As financial institutions continue to implement their operational resilience plans, the scale of the challenge is becoming increasingly apparent. Firms should identify their critical services, set a disruption tolerance level and take steps to meet that in the event of an outage.
Disruptions will happen
Operational resilience accepts that disruptions will happen and asks firms to be prepared for them. Firms must identify their key services, and establish tolerance levels, beyond which, continued disruption could cause harm to consumers or the wider economy.
Firms can measure an outage itself in a variety of ways, depending on the type of product offered. This may be the number of customers affected, the number of outages within a set timeframe, or the duration of the disruption. But measuring the impact of those outages isn’t so easy. It will be difficult to establish the degree to which customers could potentially be affected and predicting potential harm to the wider economy is even more nebulous.
This could be a key area where firms and regulators may disagree. What happens when a firm sets a tolerance level that is not appropriate in the eyes of the regulator? What happens when a firm doesn’t see a product line as critical, but the regulator does? These are big issues that can challenge the fundamental premise of operational resilience.
To robustly assess the agreed impact tolerances, and the ability to stay within that limit, firms must undertake robust scenario testing. These should be extreme, yet plausible scenarios and should provide insight into how disruption could reach the impact tolerance. With significant senior input, these tests will use a lot of resources across multiple departments, however they may have the potential to be disruptive.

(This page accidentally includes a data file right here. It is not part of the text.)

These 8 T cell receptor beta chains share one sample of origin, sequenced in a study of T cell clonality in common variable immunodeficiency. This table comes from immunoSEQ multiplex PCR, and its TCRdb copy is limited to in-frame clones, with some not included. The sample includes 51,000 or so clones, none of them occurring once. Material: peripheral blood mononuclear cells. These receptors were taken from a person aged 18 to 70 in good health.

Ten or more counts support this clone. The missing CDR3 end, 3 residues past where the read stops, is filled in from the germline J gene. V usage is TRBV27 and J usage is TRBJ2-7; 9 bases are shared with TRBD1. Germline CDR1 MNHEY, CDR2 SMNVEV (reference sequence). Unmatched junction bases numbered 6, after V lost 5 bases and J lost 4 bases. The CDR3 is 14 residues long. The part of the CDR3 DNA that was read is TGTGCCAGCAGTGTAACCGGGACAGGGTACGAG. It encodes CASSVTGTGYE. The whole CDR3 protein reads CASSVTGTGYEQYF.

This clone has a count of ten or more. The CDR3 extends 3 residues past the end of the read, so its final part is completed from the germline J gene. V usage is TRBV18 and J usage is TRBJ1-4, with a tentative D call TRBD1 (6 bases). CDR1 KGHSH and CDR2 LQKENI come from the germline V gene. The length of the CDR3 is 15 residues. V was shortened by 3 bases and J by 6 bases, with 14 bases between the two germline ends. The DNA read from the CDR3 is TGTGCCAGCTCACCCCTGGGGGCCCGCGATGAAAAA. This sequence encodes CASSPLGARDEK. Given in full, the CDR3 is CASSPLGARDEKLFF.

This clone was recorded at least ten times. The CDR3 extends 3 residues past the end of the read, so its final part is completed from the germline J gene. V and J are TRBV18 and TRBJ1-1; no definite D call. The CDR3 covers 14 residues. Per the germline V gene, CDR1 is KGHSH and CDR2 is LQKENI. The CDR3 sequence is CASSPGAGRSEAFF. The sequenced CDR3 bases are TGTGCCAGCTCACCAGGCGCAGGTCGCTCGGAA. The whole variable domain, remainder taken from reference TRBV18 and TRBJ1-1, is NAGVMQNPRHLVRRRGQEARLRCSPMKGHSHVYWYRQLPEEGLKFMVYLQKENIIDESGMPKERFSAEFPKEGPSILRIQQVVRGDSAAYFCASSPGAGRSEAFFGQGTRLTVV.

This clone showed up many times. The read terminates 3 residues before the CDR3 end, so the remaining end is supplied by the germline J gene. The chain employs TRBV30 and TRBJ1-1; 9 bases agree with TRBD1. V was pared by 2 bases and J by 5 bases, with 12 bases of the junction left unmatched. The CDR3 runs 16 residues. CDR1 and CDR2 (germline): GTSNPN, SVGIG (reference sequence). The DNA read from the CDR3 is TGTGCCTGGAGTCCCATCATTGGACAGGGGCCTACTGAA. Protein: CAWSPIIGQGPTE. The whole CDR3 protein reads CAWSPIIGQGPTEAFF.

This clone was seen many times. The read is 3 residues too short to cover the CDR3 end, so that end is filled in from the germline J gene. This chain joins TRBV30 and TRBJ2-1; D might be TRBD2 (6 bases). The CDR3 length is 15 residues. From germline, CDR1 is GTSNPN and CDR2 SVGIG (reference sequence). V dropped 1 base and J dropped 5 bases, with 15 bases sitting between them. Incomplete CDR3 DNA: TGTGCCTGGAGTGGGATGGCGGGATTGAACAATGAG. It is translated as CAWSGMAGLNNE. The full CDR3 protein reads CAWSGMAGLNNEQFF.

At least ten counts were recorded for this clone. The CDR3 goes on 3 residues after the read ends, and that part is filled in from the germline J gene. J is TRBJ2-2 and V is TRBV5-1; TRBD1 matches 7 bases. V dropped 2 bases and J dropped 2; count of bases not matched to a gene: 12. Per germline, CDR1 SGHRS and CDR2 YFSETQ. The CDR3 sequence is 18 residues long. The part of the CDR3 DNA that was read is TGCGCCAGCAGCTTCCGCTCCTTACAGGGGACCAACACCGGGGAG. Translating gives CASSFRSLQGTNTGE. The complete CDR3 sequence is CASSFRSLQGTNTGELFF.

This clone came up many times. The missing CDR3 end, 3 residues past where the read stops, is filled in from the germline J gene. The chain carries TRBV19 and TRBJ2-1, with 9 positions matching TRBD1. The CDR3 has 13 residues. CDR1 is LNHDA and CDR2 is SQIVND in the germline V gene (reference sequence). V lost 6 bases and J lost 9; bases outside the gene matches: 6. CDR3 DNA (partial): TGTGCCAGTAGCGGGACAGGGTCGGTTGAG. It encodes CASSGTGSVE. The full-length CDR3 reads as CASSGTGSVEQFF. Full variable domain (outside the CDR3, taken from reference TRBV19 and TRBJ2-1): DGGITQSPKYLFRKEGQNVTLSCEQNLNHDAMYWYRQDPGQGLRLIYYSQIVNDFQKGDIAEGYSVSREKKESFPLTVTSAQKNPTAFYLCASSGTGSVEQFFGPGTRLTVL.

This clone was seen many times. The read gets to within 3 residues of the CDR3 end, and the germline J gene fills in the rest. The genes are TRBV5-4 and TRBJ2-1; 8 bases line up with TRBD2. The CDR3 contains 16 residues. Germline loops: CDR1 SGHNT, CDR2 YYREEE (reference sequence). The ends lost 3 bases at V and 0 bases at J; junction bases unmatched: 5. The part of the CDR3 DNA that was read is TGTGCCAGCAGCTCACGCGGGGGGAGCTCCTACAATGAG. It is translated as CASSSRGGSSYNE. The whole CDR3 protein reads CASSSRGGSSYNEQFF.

Aside from working out in what scenarios a tolerance limit may be met, and making business changes accordingly, scenario testing can help to identify interdependencies across multiple critical services. Often these are only discovered when there are outages to a particular service, and they can have significant consequences for the business. Looking at these inter-dependencies, firms should review alternative processes and procedures that can be swapped in to cover periods of downtime and restore critical services.
Technology plays a big part in operational resilience
High profile technical failings are a key driver behind the current regulatory focus in this area. In their July 2018 consultation paper, the PRA, FCA and the Bank of England highlight the dangers of concentration risk, specifically of third parties who deliver specialist services, where there are few alternative providers. What if one such third party is unable to provide its services, upon which 50 of your 150 key services depend? What if that impacts other third parties, who also rely on those services, taking out another 20 of your critical services?
What to do now
Depending on the size of your business and the scale of your operations, operational resilience has the potential to be a highly complex and resource heavy regulation. In terms of next steps, firms should:
- assess their existing service lines, to identify the services which are critical for consumers, clients or the wider economy
- map the supporting systems and processes behind each critical service
- review your reliance on third party providers
- measure the impacts of an outage and set tolerance levels for disruption
- test the metrics using scenarios and establish recovery plans.
For more information and details on how we can help you meet your operational resilience requirements, please contact Paul Young.